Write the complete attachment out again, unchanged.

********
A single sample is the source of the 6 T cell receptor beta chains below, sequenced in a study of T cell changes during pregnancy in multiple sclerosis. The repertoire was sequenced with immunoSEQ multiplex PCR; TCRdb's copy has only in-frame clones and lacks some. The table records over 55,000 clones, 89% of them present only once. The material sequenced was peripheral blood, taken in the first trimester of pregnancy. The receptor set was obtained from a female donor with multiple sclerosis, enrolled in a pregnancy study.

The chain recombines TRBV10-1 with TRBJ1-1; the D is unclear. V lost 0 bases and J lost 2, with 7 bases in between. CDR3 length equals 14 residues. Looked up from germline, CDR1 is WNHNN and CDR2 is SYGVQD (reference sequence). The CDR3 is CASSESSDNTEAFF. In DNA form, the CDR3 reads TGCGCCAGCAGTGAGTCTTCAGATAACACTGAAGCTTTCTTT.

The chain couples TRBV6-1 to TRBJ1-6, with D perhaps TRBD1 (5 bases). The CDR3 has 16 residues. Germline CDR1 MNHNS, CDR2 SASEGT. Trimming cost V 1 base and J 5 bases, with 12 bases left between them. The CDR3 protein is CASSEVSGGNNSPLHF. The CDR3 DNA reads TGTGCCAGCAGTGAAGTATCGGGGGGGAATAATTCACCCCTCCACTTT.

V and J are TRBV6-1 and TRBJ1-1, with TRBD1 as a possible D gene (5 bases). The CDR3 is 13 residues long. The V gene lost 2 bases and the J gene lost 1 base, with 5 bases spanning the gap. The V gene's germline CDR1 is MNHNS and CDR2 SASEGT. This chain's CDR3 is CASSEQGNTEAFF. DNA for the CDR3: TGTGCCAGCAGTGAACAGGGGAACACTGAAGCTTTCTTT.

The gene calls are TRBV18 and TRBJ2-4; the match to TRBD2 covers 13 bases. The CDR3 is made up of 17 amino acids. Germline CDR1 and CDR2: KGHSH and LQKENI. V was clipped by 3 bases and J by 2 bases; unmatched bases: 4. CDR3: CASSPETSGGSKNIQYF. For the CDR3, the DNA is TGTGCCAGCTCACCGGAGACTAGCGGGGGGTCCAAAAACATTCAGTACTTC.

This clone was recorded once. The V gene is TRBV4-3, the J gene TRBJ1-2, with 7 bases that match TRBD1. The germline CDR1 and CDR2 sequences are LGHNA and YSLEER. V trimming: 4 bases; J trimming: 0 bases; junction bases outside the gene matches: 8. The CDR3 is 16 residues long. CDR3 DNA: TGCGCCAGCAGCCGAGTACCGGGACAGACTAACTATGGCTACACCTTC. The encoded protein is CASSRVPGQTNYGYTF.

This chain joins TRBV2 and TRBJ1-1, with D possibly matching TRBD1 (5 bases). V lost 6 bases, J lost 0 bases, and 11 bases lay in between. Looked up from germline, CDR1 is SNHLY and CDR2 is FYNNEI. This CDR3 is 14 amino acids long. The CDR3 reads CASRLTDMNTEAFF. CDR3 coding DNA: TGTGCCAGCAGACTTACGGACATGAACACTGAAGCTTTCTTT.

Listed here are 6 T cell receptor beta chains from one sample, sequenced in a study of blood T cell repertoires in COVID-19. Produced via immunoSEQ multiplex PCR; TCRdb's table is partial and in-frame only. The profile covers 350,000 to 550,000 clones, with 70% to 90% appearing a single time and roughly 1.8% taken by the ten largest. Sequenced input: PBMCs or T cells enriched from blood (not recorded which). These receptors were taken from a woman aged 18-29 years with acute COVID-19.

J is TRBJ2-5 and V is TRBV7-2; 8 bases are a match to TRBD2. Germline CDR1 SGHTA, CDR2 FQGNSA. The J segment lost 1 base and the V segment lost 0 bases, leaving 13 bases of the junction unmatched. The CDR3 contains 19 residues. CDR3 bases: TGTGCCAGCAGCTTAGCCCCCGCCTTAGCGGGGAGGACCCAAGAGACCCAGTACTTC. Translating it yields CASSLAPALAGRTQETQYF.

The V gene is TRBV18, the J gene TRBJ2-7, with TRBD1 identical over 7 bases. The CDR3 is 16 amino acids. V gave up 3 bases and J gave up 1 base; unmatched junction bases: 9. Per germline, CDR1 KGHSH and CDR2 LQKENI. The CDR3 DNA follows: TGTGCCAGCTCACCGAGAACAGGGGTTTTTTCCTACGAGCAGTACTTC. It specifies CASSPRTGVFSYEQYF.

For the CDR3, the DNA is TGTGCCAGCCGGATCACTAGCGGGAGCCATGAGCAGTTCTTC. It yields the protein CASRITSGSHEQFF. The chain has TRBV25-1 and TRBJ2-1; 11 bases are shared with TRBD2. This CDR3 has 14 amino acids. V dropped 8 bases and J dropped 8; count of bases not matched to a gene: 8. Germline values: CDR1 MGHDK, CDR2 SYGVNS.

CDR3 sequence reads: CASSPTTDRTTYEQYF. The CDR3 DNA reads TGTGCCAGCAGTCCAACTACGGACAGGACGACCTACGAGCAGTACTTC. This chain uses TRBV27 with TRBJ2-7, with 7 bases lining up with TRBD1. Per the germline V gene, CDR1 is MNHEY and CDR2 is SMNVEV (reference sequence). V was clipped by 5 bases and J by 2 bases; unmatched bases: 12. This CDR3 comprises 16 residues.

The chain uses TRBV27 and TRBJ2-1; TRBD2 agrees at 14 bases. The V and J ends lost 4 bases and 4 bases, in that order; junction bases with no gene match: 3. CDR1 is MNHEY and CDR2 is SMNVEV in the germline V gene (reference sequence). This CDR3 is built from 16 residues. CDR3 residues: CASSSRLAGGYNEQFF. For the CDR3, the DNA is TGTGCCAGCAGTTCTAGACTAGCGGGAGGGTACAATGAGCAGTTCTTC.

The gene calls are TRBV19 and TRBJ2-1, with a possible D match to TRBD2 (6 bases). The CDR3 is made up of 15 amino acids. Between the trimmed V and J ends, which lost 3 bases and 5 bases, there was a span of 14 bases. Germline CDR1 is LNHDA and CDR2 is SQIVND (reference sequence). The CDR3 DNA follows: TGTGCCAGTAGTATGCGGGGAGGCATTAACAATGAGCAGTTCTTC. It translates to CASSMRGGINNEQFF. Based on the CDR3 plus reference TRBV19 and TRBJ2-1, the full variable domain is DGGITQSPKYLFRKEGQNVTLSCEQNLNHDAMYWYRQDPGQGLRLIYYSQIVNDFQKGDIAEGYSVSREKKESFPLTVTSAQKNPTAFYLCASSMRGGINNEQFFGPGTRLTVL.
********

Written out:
A single sample is the source of the 6 T cell receptor beta chains below, sequenced in a study of T cell changes during pregnancy in multiple sclerosis. The repertoire was sequenced with immunoSEQ multiplex PCR; TCRdb's copy has only in-frame clones and lacks some. The table records over 55,000 clones, 89% of them present only once. The material sequenced was peripheral blood, taken in the first trimester of pregnancy. The receptor set was obtained from a female donor with multiple sclerosis, enrolled in a pregnancy study.

The chain recombines TRBV10-1 with TRBJ1-1; the D is unclear. V lost 0 bases and J lost 2, with 7 bases in between. CDR3 length equals 14 residues. Looked up from germline, CDR1 is WNHNN and CDR2 is SYGVQD (reference sequence). The CDR3 is CASSESSDNTEAFF. In DNA form, the CDR3 reads TGCGCCAGCAGTGAGTCTTCAGATAACACTGAAGCTTTCTTT.

The chain couples TRBV6-1 to TRBJ1-6, with D perhaps TRBD1 (5 bases). The CDR3 has 16 residues. Germline CDR1 MNHNS, CDR2 SASEGT. Trimming cost V 1 base and J 5 bases, with 12 bases left between them. The CDR3 protein is CASSEVSGGNNSPLHF. The CDR3 DNA reads TGTGCCAGCAGTGAAGTATCGGGGGGGAATAATTCACCCCTCCACTTT.

V and J are TRBV6-1 and TRBJ1-1, with TRBD1 as a possible D gene (5 bases). The CDR3 is 13 residues long. The V gene lost 2 bases and the J gene lost 1 base, with 5 bases spanning the gap. The V gene's germline CDR1 is MNHNS and CDR2 SASEGT. This chain's CDR3 is CASSEQGNTEAFF. DNA for the CDR3: TGTGCCAGCAGTGAACAGGGGAACACTGAAGCTTTCTTT.

The gene calls are TRBV18 and TRBJ2-4; the match to TRBD2 covers 13 bases. The CDR3 is made up of 17 amino acids. Germline CDR1 and CDR2: KGHSH and LQKENI. V was clipped by 3 bases and J by 2 bases; unmatched bases: 4. CDR3: CASSPETSGGSKNIQYF. For the CDR3, the DNA is TGTGCCAGCTCACCGGAGACTAGCGGGGGGTCCAAAAACATTCAGTACTTC.

This clone was recorded once. The V gene is TRBV4-3, the J gene TRBJ1-2, with 7 bases that match TRBD1. The germline CDR1 and CDR2 sequences are LGHNA and YSLEER. V trimming: 4 bases; J trimming: 0 bases; junction bases outside the gene matches: 8. The CDR3 is 16 residues long. CDR3 DNA: TGCGCCAGCAGCCGAGTACCGGGACAGACTAACTATGGCTACACCTTC. The encoded protein is CASSRVPGQTNYGYTF.

This chain joins TRBV2 and TRBJ1-1, with D possibly matching TRBD1 (5 bases). V lost 6 bases, J lost 0 bases, and 11 bases lay in between. Looked up from germline, CDR1 is SNHLY and CDR2 is FYNNEI. This CDR3 is 14 amino acids long. The CDR3 reads CASRLTDMNTEAFF. CDR3 coding DNA: TGTGCCAGCAGACTTACGGACATGAACACTGAAGCTTTCTTT.

Listed here are 6 T cell receptor beta chains from one sample, sequenced in a study of blood T cell repertoires in COVID-19. Produced via immunoSEQ multiplex PCR; TCRdb's table is partial and in-frame only. The profile covers 350,000 to 550,000 clones, with 70% to 90% appearing a single time and roughly 1.8% taken by the ten largest. Sequenced input: PBMCs or T cells enriched from blood (not recorded which). These receptors were taken from a woman aged 18-29 years with acute COVID-19.

J is TRBJ2-5 and V is TRBV7-2; 8 bases are a match to TRBD2. Germline CDR1 SGHTA, CDR2 FQGNSA. The J segment lost 1 base and the V segment lost 0 bases, leaving 13 bases of the junction unmatched. The CDR3 contains 19 residues. CDR3 bases: TGTGCCAGCAGCTTAGCCCCCGCCTTAGCGGGGAGGACCCAAGAGACCCAGTACTTC. Translating it yields CASSLAPALAGRTQETQYF.

The V gene is TRBV18, the J gene TRBJ2-7, with TRBD1 identical over 7 bases. The CDR3 is 16 amino acids. V gave up 3 bases and J gave up 1 base; unmatched junction bases: 9. Per germline, CDR1 KGHSH and CDR2 LQKENI. The CDR3 DNA follows: TGTGCCAGCTCACCGAGAACAGGGGTTTTTTCCTACGAGCAGTACTTC. It specifies CASSPRTGVFSYEQYF.

For the CDR3, the DNA is TGTGCCAGCCGGATCACTAGCGGGAGCCATGAGCAGTTCTTC. It yields the protein CASRITSGSHEQFF. The chain has TRBV25-1 and TRBJ2-1; 11 bases are shared with TRBD2. This CDR3 has 14 amino acids. V dropped 8 bases and J dropped 8; count of bases not matched to a gene: 8. Germline values: CDR1 MGHDK, CDR2 SYGVNS.

CDR3 sequence reads: CASSPTTDRTTYEQYF. The CDR3 DNA reads TGTGCCAGCAGTCCAACTACGGACAGGACGACCTACGAGCAGTACTTC. This chain uses TRBV27 with TRBJ2-7, with 7 bases lining up with TRBD1. Per the germline V gene, CDR1 is MNHEY and CDR2 is SMNVEV (reference sequence). V was clipped by 5 bases and J by 2 bases; unmatched bases: 12. This CDR3 comprises 16 residues.

The chain uses TRBV27 and TRBJ2-1; TRBD2 agrees at 14 bases. The V and J ends lost 4 bases and 4 bases, in that order; junction bases with no gene match: 3. CDR1 is MNHEY and CDR2 is SMNVEV in the germline V gene (reference sequence). This CDR3 is built from 16 residues. CDR3 residues: CASSSRLAGGYNEQFF. For the CDR3, the DNA is TGTGCCAGCAGTTCTAGACTAGCGGGAGGGTACAATGAGCAGTTCTTC.

The gene calls are TRBV19 and TRBJ2-1, with a possible D match to TRBD2 (6 bases). The CDR3 is made up of 15 amino acids. Between the trimmed V and J ends, which lost 3 bases and 5 bases, there was a span of 14 bases. Germline CDR1 is LNHDA and CDR2 is SQIVND (reference sequence). The CDR3 DNA follows: TGTGCCAGTAGTATGCGGGGAGGCATTAACAATGAGCAGTTCTTC. It translates to CASSMRGGINNEQFF. Based on the CDR3 plus reference TRBV19 and TRBJ2-1, the full variable domain is DGGITQSPKYLFRKEGQNVTLSCEQNLNHDAMYWYRQDPGQGLRLIYYSQIVNDFQKGDIAEGYSVSREKKESFPLTVTSAQKNPTAFYLCASSMRGGINNEQFFGPGTRLTVL.